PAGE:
Today, just as it was 2,500 years ago, Tumamoc Hill is a gathering site, and individuals' experiences and stories weave together a rich history of community and place. Those stories are now being collected by University of Arizona scholars thanks to the launch of Cuéntame Más: Tales From Tumamoc, a new oral history project.
A mobile recording studio will offer a venue for longtime walkers or first-time visitors to share their perspectives of Tumamoc Hill. The Cúentame Más trailer, which features the photography of Tumamoc artist-in-residence Paul Mirocha, is located approximately halfway up the hill in the Desert Laboratory parking lot.
“It is essentially Story Corps for Tumamoc,” said Ben Wilder, director of Tumamoc Hill. “We want to hear what Tumamoc Hill means to you to better understand the unique connection between people and this place.”
The UA Confluencenter for Creative Inquiry and Desert Laboratory on Tumamoc Hill collaborated on Cuéntame Más: Tales from Tumamoc, which opened its doors for the first time on March 12. On select days between now and April 7, the Cúentame Más trailer will be open for people to visit and have their stories preserved on audio. Interviewees can also have their portraits taken, if desired, by National Geographic photographer Bill Hatcher.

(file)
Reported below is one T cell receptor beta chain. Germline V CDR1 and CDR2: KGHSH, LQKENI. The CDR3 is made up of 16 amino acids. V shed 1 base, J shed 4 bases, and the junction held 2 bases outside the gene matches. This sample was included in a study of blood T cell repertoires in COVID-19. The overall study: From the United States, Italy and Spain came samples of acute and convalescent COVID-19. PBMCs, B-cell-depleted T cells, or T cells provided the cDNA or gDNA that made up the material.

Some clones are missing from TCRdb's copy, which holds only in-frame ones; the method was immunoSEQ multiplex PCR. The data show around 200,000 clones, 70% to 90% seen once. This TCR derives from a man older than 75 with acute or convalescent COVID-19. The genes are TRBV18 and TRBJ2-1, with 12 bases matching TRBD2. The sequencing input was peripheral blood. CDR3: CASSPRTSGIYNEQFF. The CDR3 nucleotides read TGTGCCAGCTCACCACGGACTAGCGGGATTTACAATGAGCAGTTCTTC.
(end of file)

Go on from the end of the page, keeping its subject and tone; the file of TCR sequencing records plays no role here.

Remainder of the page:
The resulting product will be a portrait with an excerpt of the interview as a brief caption. To see the images and stories, follow the Desert Lab and Confluencenter on Instagram at @confluencenter and @desert.laboratory.
“Just as Humans of New York is able to give you a sense of the vibrant culture of a city and intimate stories we all have, Tales From Tumamoc will capture the remarkable stories right here in the heart of our city,” said Javier Duran, director of the Confluencenter for Creative Inquiry.
The name “Tumamoc” is derived from the Tohono O’odham name for the hill Cemamagi Du'ag meaning “hill of the horned lizard.” Tumamoc is an 860-acre ecological preserve in the heart of Tucson managed by the UA and Pima County. It is the birthplace of ecology and arid land studies, earning it a U.S. National Historical Landmark designation.